Getting started: Saving water in your yard  

Before stepping into your garden, first arm yourself with some facts, figures, and water-saving inspiration 

kick the water habit

Jeffery Cross, E. Spencer Toy 

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 Admit that the West has a problem: Arm yourself with statistics

  • California is in its third year of drought.
  • The Colorado River has run low 9 out of the last 10 years.
  • By 2050, the Sierra Nevada snowpack
  • By 2050, the Sierra Nevada snowpack is projected to be depleted by at least 25% because of climate change.
  • Urban growth has reduced the groundwater feeding Arizona’s San Pedro River by 30%. The river already runs dry in places.

Look for inspiration: Dry Las Vegas got support from its innovative water district

Fly into Las Vegas, and you see a turquoise archipelago of pools glinting in the sun. You might think this desert city is gambling with its water supply like a loser at the craps table. You’d be wrong. Aridity is the mother of invention. Even though Las Vegas’ water use remains high ― mostly because the region gets only 4.2 inches of rain a year ― no area of the country has worked harder to use water wisely.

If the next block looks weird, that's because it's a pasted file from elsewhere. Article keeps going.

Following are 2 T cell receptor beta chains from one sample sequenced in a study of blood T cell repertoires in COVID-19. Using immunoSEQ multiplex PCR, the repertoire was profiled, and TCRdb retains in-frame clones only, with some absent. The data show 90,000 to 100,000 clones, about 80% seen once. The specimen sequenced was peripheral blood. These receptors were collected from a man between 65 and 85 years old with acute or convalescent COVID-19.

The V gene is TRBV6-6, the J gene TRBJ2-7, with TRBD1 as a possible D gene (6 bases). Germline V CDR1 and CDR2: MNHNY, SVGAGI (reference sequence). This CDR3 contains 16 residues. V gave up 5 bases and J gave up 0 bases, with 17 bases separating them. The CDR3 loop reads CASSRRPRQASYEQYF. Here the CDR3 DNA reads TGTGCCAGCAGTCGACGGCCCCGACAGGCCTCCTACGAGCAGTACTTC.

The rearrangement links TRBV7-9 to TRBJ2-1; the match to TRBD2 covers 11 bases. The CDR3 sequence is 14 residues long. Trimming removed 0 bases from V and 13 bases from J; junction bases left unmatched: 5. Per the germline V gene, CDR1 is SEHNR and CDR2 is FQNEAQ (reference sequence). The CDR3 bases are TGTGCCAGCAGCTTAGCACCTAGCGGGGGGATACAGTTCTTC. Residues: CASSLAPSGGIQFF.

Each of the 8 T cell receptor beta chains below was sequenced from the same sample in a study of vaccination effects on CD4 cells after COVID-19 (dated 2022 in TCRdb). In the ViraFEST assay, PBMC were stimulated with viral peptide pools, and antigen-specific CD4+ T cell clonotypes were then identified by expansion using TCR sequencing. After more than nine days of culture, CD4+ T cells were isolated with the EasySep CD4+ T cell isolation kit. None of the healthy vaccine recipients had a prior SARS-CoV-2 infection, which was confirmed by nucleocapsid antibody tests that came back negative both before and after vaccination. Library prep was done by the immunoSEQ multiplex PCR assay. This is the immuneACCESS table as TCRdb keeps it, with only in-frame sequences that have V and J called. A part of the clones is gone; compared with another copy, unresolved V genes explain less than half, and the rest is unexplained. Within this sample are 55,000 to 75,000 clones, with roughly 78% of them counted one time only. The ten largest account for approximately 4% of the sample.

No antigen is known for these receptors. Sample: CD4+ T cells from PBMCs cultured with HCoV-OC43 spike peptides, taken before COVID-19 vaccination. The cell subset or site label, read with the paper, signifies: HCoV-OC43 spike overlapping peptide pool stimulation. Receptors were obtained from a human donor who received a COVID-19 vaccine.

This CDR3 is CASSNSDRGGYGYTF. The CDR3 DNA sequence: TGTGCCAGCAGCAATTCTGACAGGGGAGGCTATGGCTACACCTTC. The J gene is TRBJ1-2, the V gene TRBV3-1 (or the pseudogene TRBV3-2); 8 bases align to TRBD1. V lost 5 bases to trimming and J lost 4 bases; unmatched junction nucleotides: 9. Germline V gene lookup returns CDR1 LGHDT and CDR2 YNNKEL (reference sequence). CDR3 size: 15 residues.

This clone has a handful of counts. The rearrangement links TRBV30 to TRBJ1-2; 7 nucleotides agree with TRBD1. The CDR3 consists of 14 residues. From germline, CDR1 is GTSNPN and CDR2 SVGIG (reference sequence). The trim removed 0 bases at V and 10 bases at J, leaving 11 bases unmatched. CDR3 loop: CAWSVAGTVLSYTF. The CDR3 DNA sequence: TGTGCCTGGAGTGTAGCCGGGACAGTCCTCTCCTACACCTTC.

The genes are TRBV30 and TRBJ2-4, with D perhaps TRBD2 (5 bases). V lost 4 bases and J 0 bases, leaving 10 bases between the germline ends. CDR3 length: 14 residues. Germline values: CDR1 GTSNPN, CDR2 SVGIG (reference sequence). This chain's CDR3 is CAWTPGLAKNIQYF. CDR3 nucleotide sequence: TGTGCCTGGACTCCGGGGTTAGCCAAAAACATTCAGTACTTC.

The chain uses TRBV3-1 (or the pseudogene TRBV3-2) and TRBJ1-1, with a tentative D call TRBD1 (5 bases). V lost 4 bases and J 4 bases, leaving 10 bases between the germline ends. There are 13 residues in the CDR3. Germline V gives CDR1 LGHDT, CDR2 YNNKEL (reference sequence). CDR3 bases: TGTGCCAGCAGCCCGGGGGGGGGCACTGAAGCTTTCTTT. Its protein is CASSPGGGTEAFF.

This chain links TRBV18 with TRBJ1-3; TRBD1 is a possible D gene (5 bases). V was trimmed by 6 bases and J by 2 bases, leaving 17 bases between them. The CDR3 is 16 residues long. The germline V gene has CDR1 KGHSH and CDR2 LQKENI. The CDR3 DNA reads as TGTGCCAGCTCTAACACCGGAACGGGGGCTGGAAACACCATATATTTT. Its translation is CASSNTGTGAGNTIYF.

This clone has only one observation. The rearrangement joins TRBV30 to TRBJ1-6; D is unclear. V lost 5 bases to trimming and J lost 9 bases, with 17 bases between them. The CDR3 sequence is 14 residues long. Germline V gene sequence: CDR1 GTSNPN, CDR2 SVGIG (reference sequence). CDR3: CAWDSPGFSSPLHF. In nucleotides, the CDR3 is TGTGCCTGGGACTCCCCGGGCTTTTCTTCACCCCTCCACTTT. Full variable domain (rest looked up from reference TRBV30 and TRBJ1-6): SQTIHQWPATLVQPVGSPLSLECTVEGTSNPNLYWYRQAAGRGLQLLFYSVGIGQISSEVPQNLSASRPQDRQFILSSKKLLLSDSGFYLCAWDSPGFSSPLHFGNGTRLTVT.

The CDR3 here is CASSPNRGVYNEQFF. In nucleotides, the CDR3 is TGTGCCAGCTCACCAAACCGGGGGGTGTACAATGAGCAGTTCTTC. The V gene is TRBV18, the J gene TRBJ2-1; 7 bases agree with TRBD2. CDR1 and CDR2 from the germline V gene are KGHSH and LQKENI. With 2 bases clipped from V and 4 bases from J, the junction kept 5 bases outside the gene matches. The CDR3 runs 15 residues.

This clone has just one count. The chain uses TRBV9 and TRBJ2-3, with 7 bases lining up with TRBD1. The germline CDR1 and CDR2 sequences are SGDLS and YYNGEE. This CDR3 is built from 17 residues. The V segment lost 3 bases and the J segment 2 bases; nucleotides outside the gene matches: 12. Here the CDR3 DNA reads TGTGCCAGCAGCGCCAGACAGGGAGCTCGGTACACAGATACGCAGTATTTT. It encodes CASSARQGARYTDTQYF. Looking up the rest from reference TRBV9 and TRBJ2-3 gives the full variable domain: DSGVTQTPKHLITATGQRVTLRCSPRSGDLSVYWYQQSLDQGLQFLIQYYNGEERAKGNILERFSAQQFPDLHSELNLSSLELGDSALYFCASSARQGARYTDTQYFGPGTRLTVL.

“Sadly, most of us need to be threatened by a crisis to realize the things we’re doing aren’t always right,” says Doug Bennett, a conservation manager for the Southern Nevada Water Authority, which serves Vegas and the surrounding valley. Many cities and utilities offer resources like plant guides and classes. Here’s what worked for the SNWA:

Build smart Homebuilders are encouraged to install water-efficient landscaping and appliances in new houses.

Hold a contest Each year, the SNWA recognizes homes with the best water-smart, desert-friendly landscapes.

Limit the lawn New homes can’t have a lawn in the front yard; appropriate desert landscaping is mandated instead. Lawns can occupy 50% of the backyard.

Cash for grass For existing homes, the Water Smart Landscape Program offers rebates of up to $1.50 per square foot to remove existing turf and replace it with desert landscaping and upgraded irrigation. One study showed that the average participating household saves 55 gallons of water per square foot of turf removed.

Just as important, Bennett says, is residents’ attitude change. “If people believe in what they’re trying to accomplish, they’re going to do much more than laws and regulations would do by themselves.”

Next: Considering the Colorado River

 

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